'A condition for the payment of benefits which takes into consideration whether or not the claimant is within or outside the United States is clearly reasonably related to the purpose of the program. The function which Title II of the Social Security Act was designed to serve was to minimize the great and rapidly growing cost of providing for needy aged persons in the United States * * * Certainly it would be pertinent to this purpose to consider, in establishing conditions prerequisite to eligibility for benefits, the physical presence or absence of a potential claimant within the United States. A fortiori, it is pertinent and reasonable to condition the payment of benefits so as to exclude payment to an individual who has been deported therefrom.' (Points and Authorities of defendant's motion p. 6)

 With reference to this contention of the defendant, note must be taken of the following from Vol. 100, Cong.Rec., 83rd Cong. 2nd Session, Jan. 25, 1954, p. 736, wherein Congresswoman Mrs. St. George quotes from a letter received by her from the Secretary of Health, Education and Welfare: 'As you know, neither United States Citizenship or residence in the United States are requirements for receipt of old-age survivors insurance benefits.

 'In 1939, a provision which would have prevented the payment of benefits to otherwise eligible persons who live abroad was considered by the Congress but was not included in the law.'

 The foregoing statement was relative to a short remark of Mrs. St. George dealing with people who work in the United States and become eligible for old-age pensions and then return to their country of origin. She commented that in some countries it was possible for a foreign national residing in one of these countries to collect old-age pensions from the United States as well as from his own country. She deemed it necessary that legislation to prevent 'a rather obvious abuse of the intention of the law should be considered.' Congress, in 1956, added subsection (t) to Sec. 402, Title 42, entitled, 'Suspension of benefits of aliens who are outside the United States.'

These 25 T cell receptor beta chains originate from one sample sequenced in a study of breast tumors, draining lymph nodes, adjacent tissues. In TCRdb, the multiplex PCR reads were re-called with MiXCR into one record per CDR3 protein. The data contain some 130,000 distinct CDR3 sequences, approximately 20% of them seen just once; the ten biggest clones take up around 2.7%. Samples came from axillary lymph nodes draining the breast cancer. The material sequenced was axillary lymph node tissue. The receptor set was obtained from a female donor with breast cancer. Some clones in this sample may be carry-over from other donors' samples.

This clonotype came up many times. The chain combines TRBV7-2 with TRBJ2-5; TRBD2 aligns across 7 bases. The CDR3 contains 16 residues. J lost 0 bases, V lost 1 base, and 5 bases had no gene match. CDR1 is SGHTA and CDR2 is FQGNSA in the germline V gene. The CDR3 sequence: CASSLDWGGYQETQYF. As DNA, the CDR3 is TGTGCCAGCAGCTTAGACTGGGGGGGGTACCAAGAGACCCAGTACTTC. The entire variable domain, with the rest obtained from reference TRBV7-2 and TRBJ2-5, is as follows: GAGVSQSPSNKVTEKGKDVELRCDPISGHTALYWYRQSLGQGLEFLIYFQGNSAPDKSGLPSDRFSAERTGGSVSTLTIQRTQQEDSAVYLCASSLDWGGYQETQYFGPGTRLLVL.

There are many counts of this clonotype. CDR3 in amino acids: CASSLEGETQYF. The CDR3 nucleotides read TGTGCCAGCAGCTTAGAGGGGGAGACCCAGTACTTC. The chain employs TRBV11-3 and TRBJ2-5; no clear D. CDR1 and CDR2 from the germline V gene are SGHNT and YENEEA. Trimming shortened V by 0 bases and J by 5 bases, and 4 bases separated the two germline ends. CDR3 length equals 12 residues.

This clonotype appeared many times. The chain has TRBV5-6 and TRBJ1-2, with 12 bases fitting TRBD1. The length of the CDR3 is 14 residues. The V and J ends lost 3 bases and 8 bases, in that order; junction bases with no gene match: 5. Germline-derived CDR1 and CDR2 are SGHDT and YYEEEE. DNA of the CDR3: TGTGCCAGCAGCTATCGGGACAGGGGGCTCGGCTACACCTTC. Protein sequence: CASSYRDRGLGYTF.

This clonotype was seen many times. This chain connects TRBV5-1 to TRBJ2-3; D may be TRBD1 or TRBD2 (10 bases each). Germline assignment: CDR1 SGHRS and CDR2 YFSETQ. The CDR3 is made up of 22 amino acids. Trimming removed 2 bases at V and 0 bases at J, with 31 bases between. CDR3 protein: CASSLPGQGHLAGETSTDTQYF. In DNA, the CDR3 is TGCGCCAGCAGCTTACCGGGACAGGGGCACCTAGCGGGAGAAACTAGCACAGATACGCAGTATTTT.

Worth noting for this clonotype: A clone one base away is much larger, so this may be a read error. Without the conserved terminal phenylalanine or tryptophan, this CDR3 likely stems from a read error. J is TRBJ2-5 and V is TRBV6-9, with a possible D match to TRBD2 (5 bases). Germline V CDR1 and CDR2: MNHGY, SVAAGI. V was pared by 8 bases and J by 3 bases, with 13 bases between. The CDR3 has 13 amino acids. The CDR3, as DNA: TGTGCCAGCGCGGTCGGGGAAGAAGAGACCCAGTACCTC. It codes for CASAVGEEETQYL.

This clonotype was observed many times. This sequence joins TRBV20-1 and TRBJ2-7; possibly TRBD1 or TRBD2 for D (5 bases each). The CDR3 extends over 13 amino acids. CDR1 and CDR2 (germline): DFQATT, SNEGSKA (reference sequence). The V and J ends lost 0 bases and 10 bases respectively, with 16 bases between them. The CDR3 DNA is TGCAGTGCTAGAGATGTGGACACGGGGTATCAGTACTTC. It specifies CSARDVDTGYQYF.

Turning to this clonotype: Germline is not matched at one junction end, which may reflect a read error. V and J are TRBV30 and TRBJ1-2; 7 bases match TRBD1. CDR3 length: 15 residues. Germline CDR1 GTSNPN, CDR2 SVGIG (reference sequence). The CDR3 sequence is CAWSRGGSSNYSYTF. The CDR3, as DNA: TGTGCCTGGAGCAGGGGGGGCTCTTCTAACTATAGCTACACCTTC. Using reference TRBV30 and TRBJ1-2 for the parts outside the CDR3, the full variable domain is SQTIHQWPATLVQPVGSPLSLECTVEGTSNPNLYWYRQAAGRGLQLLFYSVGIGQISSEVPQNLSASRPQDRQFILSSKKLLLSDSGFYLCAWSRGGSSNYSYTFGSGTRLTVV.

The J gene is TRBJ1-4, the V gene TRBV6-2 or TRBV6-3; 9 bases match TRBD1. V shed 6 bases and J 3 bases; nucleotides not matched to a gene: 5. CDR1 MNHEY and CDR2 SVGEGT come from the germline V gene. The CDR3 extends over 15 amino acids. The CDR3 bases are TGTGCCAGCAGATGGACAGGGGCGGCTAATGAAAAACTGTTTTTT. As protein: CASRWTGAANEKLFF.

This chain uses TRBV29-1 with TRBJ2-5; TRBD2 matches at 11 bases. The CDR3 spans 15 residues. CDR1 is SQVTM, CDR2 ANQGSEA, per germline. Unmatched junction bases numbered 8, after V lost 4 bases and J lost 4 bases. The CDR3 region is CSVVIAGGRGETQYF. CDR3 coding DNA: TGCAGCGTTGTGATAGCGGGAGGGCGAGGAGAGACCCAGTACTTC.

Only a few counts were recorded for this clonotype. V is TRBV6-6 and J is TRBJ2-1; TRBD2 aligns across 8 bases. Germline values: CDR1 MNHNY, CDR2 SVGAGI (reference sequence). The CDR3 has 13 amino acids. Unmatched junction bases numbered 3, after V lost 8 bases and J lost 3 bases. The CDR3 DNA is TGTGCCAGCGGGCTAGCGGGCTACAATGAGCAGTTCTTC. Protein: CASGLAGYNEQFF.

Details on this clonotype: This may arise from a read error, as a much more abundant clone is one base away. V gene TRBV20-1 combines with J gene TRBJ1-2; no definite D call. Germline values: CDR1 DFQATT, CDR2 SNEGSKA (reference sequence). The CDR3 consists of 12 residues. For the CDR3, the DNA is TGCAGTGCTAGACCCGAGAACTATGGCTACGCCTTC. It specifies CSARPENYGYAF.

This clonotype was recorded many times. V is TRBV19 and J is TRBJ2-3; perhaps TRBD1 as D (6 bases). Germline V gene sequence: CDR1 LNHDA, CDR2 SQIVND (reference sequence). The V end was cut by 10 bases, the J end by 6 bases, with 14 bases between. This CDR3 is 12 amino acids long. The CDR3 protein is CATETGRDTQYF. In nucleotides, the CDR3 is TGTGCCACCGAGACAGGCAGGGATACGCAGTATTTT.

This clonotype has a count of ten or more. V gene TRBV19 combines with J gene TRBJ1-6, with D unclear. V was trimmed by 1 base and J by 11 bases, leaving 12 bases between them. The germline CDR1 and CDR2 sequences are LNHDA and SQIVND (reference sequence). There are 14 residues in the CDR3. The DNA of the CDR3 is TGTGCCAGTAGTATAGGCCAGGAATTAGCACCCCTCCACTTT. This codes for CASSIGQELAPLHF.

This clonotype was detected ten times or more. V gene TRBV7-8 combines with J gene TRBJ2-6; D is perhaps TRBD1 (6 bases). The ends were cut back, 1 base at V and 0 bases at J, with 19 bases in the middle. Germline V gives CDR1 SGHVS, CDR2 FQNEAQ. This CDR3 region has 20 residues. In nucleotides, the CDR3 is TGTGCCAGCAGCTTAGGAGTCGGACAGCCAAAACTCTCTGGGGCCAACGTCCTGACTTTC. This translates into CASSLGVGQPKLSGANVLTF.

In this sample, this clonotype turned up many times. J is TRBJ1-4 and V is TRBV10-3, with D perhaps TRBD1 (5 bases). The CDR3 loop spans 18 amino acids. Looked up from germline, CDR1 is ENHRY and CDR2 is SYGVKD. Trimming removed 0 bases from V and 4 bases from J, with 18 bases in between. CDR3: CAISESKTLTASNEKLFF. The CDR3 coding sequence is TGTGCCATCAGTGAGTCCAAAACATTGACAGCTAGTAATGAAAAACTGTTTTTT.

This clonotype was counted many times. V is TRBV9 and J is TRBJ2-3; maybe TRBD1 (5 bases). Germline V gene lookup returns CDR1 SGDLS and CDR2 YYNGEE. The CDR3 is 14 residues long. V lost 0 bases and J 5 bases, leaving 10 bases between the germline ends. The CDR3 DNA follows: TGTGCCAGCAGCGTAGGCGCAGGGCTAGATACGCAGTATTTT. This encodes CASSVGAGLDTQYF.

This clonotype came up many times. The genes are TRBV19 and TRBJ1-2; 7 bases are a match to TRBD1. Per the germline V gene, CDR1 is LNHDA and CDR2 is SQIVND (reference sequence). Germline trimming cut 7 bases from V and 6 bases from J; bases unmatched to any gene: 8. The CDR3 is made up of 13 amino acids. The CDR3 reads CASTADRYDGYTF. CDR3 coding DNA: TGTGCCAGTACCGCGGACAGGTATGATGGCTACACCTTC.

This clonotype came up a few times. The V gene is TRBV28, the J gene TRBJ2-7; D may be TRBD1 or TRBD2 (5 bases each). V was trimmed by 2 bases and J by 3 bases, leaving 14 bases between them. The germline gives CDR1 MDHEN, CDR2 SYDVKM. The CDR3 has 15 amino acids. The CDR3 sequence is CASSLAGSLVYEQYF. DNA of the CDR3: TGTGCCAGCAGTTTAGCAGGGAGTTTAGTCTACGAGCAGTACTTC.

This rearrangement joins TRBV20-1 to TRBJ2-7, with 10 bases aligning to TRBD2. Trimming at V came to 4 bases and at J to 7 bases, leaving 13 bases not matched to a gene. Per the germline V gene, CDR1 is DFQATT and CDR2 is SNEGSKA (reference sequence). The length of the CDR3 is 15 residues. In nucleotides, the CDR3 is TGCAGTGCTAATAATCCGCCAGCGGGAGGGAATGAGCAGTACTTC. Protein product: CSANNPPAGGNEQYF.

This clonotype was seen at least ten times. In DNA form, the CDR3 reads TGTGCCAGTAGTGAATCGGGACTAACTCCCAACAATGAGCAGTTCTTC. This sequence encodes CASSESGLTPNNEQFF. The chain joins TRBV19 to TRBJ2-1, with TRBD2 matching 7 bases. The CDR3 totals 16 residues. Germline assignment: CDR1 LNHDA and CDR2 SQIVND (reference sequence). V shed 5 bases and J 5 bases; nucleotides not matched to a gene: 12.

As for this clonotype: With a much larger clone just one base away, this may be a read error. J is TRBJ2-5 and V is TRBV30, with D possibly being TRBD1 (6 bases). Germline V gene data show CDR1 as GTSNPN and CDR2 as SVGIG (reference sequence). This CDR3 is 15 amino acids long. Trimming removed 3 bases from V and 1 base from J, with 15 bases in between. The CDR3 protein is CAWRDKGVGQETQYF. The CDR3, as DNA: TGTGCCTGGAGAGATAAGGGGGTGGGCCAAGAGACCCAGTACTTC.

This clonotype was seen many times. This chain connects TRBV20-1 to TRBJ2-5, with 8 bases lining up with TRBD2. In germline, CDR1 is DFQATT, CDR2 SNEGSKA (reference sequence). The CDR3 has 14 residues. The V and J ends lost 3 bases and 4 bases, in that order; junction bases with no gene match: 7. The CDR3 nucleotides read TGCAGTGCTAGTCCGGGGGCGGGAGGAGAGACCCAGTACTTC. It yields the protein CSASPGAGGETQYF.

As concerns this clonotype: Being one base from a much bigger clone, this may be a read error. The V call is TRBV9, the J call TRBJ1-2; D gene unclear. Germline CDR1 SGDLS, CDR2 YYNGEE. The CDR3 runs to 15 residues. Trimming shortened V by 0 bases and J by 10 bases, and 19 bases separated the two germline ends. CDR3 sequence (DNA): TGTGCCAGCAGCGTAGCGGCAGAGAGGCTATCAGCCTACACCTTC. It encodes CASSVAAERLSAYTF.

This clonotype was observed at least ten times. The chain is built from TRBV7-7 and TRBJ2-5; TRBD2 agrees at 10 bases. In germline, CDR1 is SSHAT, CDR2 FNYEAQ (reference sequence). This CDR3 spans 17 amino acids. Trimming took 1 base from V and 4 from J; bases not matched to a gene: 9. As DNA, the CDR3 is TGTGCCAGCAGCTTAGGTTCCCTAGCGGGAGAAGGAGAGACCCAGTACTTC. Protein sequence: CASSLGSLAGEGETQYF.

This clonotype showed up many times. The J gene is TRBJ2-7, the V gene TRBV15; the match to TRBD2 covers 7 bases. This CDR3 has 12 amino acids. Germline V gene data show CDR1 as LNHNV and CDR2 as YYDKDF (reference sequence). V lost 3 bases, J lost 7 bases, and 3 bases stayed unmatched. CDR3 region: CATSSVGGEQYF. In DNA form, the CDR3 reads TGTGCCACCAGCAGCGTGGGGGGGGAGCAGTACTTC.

The plaintiff, however, contends that the purpose of the Act is immaterial as applied to him. He says that the right of a worker to social security benefits is an earned right and a deprivation of the benefits is a deprivation of property to which he is entitled, and to deprive him of such benefits is in the nature of an imposition of a penalty and as such must conform with constitutional requirements. In other words, when a person meets the requirements of the Act so as to be eligible for benefits, at that time he comes into possession of an accrued right, or a property right, and as such, these benefits may then be taken away only in conformance with constitutional requirements.

 Nature of the Benefits and Power of Congress.